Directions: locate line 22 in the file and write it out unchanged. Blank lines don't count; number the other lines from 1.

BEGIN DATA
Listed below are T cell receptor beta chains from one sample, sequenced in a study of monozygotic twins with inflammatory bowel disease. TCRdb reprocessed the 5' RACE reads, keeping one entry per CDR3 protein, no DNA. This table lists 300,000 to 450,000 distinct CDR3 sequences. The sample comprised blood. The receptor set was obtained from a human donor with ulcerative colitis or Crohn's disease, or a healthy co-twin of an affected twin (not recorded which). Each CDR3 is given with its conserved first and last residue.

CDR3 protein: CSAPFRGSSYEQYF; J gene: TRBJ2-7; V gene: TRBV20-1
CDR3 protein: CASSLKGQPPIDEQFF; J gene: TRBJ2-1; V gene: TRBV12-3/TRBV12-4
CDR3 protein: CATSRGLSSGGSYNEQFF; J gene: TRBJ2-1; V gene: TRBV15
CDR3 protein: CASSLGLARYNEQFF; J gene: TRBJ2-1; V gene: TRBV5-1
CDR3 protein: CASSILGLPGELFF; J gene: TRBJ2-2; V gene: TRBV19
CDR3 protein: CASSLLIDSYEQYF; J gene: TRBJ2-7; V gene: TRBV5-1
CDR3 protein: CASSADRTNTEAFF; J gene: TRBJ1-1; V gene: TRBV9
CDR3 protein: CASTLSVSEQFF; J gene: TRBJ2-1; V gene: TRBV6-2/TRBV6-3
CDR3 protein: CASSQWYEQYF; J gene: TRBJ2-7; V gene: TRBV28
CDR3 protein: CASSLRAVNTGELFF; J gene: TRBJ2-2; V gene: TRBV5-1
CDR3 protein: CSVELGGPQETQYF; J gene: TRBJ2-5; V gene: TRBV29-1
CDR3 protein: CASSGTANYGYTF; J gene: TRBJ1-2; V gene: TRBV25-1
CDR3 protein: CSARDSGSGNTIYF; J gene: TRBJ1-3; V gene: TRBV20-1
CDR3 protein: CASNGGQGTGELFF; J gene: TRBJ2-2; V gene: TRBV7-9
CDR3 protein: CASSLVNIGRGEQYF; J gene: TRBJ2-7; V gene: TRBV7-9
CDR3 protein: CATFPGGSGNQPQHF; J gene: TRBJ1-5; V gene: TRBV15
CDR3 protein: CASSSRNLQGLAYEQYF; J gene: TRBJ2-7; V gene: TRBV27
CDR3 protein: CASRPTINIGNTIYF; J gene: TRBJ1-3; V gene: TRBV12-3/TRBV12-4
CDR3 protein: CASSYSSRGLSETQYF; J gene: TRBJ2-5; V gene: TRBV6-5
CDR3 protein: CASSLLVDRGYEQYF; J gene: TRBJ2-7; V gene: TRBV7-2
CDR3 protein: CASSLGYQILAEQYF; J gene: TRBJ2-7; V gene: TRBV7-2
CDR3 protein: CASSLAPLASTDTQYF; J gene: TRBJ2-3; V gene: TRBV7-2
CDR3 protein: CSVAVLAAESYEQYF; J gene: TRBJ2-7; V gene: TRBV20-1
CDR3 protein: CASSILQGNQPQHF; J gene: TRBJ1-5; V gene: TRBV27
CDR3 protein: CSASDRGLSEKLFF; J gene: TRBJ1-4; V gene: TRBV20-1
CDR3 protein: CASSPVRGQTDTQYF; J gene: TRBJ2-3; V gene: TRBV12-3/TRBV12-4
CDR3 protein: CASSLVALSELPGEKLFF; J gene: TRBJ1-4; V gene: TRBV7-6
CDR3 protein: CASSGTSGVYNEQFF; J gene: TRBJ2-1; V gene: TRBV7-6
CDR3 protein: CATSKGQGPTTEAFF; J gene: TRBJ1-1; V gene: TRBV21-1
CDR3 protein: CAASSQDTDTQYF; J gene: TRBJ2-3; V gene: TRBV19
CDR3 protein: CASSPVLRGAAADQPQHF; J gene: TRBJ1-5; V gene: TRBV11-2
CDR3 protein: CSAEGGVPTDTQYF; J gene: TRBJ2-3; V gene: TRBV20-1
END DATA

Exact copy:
CDR3 protein: CASSLGYQILAEQYF; J gene: TRBJ2-7; V gene: TRBV7-2